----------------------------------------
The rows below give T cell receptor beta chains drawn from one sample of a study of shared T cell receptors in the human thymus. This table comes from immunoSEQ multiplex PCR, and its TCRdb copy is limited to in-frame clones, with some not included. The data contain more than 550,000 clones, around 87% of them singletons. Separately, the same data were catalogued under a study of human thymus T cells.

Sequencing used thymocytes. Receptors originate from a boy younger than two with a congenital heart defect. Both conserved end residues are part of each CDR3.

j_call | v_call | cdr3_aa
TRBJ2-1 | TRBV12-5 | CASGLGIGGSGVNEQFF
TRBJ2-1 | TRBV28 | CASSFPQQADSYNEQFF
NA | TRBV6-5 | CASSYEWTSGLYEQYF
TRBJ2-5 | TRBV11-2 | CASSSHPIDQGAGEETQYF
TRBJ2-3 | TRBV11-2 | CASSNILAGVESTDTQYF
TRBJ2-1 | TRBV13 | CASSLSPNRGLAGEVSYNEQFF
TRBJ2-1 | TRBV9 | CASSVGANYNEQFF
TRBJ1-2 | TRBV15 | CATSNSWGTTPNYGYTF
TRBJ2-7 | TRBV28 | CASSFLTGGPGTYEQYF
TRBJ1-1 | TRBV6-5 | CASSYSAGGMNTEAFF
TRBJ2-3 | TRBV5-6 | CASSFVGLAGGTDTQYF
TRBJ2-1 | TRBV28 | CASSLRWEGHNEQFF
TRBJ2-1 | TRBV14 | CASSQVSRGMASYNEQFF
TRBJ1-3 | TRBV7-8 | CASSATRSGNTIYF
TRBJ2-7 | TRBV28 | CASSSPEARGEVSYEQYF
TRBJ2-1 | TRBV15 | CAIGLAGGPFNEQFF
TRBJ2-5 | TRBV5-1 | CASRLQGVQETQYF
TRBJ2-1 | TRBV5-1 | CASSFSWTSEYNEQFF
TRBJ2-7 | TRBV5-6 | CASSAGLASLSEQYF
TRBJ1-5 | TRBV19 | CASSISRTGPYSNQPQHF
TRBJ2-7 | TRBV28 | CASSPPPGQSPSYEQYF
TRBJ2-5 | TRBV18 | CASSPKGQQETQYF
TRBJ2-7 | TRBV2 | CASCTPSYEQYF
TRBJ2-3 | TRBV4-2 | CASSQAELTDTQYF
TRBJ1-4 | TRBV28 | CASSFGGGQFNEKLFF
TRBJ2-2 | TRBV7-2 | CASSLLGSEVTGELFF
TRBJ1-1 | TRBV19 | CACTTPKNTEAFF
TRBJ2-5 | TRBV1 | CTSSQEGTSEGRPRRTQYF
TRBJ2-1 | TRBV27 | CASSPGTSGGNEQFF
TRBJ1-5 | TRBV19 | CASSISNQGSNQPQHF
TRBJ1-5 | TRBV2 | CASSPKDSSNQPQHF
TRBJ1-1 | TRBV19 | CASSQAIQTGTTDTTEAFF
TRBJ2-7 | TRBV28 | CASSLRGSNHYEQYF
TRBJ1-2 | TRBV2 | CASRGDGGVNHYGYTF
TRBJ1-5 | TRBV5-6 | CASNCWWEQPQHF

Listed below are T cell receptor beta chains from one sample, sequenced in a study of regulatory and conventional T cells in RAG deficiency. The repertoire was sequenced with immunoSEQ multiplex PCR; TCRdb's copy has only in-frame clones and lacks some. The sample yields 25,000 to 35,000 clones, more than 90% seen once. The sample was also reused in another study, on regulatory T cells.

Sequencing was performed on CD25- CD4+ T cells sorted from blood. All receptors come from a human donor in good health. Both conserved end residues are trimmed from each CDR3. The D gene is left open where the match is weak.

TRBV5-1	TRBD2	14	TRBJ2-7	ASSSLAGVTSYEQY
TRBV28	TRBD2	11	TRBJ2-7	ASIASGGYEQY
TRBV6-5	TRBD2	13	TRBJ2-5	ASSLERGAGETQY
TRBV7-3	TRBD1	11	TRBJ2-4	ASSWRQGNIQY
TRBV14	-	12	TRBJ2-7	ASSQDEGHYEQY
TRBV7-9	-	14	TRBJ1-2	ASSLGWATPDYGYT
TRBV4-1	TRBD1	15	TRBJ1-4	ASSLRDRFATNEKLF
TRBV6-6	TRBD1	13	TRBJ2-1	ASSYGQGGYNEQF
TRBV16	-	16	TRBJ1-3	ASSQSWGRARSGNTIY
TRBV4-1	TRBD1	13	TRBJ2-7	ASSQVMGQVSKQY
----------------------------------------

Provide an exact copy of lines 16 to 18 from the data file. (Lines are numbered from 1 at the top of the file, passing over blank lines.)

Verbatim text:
TRBJ2-1 | TRBV14 | CASSQVSRGMASYNEQFF
TRBJ1-3 | TRBV7-8 | CASSATRSGNTIYF
TRBJ2-7 | TRBV28 | CASSSPEARGEVSYEQYF